So I learned my lesson and left Iliad, Dante's Inferno, Florante and Laura, and other books unopened. I had to read Shakespeare's Merchant of Venice, mainly because I had to act out the parts of Shylock and Portia. But I only read the parts I had to memorize.
I hated required reading. And it was Ernest Hemingway's fault. It would take decades before I forgave him enough to watch the Chris O' Donnell-Sandra Bullock movie adaptation of Farewell to Arms.
So the point is: I have a built-in aversion to required reading. And inasmuch as reading with my book club is fun, the have-to part of it makes reading a bit of a task.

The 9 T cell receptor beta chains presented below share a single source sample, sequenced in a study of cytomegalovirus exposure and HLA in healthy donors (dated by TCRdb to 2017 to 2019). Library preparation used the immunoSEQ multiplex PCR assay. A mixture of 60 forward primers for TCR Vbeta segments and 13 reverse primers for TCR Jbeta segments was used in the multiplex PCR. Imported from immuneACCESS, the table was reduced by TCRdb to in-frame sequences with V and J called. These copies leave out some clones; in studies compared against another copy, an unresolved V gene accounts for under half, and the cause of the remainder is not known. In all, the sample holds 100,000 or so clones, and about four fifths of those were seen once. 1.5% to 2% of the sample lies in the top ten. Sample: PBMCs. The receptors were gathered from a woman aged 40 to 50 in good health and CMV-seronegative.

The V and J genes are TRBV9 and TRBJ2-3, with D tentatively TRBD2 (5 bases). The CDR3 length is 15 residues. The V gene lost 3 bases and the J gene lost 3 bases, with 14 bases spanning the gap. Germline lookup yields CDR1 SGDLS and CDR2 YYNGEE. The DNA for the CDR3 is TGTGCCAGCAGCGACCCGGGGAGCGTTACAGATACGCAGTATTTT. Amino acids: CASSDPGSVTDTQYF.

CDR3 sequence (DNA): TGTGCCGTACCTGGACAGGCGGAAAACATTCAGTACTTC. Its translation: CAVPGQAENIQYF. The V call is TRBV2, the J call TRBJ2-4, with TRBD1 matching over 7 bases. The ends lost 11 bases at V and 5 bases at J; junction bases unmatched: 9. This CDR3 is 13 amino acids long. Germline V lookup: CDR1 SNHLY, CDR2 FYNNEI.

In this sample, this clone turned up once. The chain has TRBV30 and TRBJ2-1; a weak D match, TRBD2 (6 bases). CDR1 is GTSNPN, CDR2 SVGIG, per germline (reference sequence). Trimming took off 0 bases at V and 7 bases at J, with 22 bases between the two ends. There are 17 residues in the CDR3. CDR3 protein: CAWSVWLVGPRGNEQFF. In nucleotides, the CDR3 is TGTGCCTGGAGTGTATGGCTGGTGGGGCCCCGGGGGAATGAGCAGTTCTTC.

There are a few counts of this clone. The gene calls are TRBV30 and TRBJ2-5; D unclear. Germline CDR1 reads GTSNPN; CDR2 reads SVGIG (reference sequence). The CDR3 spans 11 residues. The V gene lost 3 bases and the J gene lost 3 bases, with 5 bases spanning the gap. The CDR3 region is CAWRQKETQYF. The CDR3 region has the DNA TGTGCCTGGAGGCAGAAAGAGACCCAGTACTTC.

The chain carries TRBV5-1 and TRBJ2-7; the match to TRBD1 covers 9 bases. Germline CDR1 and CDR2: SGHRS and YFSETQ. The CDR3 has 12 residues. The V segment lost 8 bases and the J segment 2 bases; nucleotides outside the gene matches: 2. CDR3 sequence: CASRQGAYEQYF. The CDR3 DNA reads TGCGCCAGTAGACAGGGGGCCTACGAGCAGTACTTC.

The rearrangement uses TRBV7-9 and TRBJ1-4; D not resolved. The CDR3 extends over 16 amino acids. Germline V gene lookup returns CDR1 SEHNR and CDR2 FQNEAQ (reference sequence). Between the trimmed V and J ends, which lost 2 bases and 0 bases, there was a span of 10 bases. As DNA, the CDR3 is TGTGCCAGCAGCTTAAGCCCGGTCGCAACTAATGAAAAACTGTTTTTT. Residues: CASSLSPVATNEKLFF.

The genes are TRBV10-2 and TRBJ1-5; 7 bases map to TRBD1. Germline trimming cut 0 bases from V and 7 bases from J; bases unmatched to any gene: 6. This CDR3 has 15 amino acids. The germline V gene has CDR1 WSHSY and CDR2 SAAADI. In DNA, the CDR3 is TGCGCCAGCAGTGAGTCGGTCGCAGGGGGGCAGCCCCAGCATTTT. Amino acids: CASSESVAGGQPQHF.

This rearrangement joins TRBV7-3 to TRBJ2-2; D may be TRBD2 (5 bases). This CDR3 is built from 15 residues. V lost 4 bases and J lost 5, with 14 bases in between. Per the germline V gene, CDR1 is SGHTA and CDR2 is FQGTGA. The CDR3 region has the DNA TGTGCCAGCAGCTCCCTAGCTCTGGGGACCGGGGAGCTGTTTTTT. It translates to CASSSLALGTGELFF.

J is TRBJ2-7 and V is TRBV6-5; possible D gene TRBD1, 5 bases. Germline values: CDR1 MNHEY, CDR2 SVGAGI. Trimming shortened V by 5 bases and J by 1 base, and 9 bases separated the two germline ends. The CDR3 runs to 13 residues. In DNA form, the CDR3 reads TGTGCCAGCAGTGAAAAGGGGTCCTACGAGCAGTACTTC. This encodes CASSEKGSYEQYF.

Because it's too sad to read. In 2011, my sister's brain tumor decided to make a comeback, and one of its sad effects on my sister was a degree of blindness that made it really hard for her to read. Helping her son through his homework made her dizzy. And I felt, even though I knew I shouldn't be, guilty to be able to read. Somehow, that robbed me of the joy of reading. And when she passed away that same year, I got too busy drowning my sadness in potato chips and drenching my heart in soda to really make reading a priority. I don't want to wallow, and I certainly don't want to use my sister's death as an excuse, but I mention this here because on hindsight, I did realize this was one of the main reasons reading temporarily lost its appeal.
And today, to think positively, I just appreciate the blessing, the privilege of being able to read.